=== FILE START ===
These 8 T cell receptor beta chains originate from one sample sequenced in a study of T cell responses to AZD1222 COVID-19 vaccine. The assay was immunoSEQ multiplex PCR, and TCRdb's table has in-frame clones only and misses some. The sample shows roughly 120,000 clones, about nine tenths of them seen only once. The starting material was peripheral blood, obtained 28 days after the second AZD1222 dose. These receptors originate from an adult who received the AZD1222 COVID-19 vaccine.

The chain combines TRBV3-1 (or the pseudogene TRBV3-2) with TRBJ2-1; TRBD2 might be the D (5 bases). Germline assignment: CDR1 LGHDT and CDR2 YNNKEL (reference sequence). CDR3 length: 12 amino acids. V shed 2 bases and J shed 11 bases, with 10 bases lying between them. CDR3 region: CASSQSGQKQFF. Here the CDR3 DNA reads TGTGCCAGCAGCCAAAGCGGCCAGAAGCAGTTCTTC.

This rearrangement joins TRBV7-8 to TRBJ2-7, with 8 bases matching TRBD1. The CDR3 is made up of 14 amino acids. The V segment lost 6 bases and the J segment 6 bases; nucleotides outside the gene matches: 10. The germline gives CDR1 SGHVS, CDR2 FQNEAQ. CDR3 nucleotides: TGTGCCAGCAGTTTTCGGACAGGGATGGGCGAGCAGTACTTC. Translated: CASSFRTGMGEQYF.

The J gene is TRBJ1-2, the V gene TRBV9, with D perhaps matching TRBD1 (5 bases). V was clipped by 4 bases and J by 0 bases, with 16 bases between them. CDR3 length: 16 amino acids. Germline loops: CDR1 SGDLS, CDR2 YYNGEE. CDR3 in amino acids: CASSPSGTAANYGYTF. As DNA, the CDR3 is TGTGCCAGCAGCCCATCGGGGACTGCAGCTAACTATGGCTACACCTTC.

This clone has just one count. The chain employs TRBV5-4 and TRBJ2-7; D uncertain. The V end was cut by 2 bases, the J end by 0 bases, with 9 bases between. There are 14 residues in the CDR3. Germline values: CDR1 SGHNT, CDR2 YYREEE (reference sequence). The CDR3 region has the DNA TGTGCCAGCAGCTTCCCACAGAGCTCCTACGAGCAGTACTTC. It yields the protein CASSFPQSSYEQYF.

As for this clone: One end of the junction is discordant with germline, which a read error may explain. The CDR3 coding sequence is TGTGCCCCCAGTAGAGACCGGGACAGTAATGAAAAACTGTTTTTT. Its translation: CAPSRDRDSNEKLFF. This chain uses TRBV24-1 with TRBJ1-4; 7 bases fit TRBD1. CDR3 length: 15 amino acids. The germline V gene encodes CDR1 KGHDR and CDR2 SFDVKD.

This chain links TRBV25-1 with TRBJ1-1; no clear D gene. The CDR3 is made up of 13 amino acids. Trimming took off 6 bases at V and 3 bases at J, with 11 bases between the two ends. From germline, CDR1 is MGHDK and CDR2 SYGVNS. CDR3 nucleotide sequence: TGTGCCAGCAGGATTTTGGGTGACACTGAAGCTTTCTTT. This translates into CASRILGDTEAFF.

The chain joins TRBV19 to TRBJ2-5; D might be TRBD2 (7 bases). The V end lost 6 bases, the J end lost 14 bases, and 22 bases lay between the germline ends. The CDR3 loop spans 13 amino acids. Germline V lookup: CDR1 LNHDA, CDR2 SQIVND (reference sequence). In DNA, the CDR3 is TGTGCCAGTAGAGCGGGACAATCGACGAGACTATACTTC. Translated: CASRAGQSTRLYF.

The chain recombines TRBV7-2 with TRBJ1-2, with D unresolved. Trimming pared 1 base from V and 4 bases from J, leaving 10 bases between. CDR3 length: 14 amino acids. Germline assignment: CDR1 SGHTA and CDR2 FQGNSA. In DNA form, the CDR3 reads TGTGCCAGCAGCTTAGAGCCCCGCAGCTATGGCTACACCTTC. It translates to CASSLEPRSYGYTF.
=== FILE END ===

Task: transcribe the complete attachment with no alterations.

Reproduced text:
These 8 T cell receptor beta chains originate from one sample sequenced in a study of T cell responses to AZD1222 COVID-19 vaccine. The assay was immunoSEQ multiplex PCR, and TCRdb's table has in-frame clones only and misses some. The sample shows roughly 120,000 clones, about nine tenths of them seen only once. The starting material was peripheral blood, obtained 28 days after the second AZD1222 dose. These receptors originate from an adult who received the AZD1222 COVID-19 vaccine.

The chain combines TRBV3-1 (or the pseudogene TRBV3-2) with TRBJ2-1; TRBD2 might be the D (5 bases). Germline assignment: CDR1 LGHDT and CDR2 YNNKEL (reference sequence). CDR3 length: 12 amino acids. V shed 2 bases and J shed 11 bases, with 10 bases lying between them. CDR3 region: CASSQSGQKQFF. Here the CDR3 DNA reads TGTGCCAGCAGCCAAAGCGGCCAGAAGCAGTTCTTC.

This rearrangement joins TRBV7-8 to TRBJ2-7, with 8 bases matching TRBD1. The CDR3 is made up of 14 amino acids. The V segment lost 6 bases and the J segment 6 bases; nucleotides outside the gene matches: 10. The germline gives CDR1 SGHVS, CDR2 FQNEAQ. CDR3 nucleotides: TGTGCCAGCAGTTTTCGGACAGGGATGGGCGAGCAGTACTTC. Translated: CASSFRTGMGEQYF.

The J gene is TRBJ1-2, the V gene TRBV9, with D perhaps matching TRBD1 (5 bases). V was clipped by 4 bases and J by 0 bases, with 16 bases between them. CDR3 length: 16 amino acids. Germline loops: CDR1 SGDLS, CDR2 YYNGEE. CDR3 in amino acids: CASSPSGTAANYGYTF. As DNA, the CDR3 is TGTGCCAGCAGCCCATCGGGGACTGCAGCTAACTATGGCTACACCTTC.

This clone has just one count. The chain employs TRBV5-4 and TRBJ2-7; D uncertain. The V end was cut by 2 bases, the J end by 0 bases, with 9 bases between. There are 14 residues in the CDR3. Germline values: CDR1 SGHNT, CDR2 YYREEE (reference sequence). The CDR3 region has the DNA TGTGCCAGCAGCTTCCCACAGAGCTCCTACGAGCAGTACTTC. It yields the protein CASSFPQSSYEQYF.

As for this clone: One end of the junction is discordant with germline, which a read error may explain. The CDR3 coding sequence is TGTGCCCCCAGTAGAGACCGGGACAGTAATGAAAAACTGTTTTTT. Its translation: CAPSRDRDSNEKLFF. This chain uses TRBV24-1 with TRBJ1-4; 7 bases fit TRBD1. CDR3 length: 15 amino acids. The germline V gene encodes CDR1 KGHDR and CDR2 SFDVKD.

This chain links TRBV25-1 with TRBJ1-1; no clear D gene. The CDR3 is made up of 13 amino acids. Trimming took off 6 bases at V and 3 bases at J, with 11 bases between the two ends. From germline, CDR1 is MGHDK and CDR2 SYGVNS. CDR3 nucleotide sequence: TGTGCCAGCAGGATTTTGGGTGACACTGAAGCTTTCTTT. This translates into CASRILGDTEAFF.

The chain joins TRBV19 to TRBJ2-5; D might be TRBD2 (7 bases). The V end lost 6 bases, the J end lost 14 bases, and 22 bases lay between the germline ends. The CDR3 loop spans 13 amino acids. Germline V lookup: CDR1 LNHDA, CDR2 SQIVND (reference sequence). In DNA, the CDR3 is TGTGCCAGTAGAGCGGGACAATCGACGAGACTATACTTC. Translated: CASRAGQSTRLYF.

The chain recombines TRBV7-2 with TRBJ1-2, with D unresolved. Trimming pared 1 base from V and 4 bases from J, leaving 10 bases between. CDR3 length: 14 amino acids. Germline assignment: CDR1 SGHTA and CDR2 FQGNSA. In DNA form, the CDR3 reads TGTGCCAGCAGCTTAGAGCCCCGCAGCTATGGCTACACCTTC. It translates to CASSLEPRSYGYTF.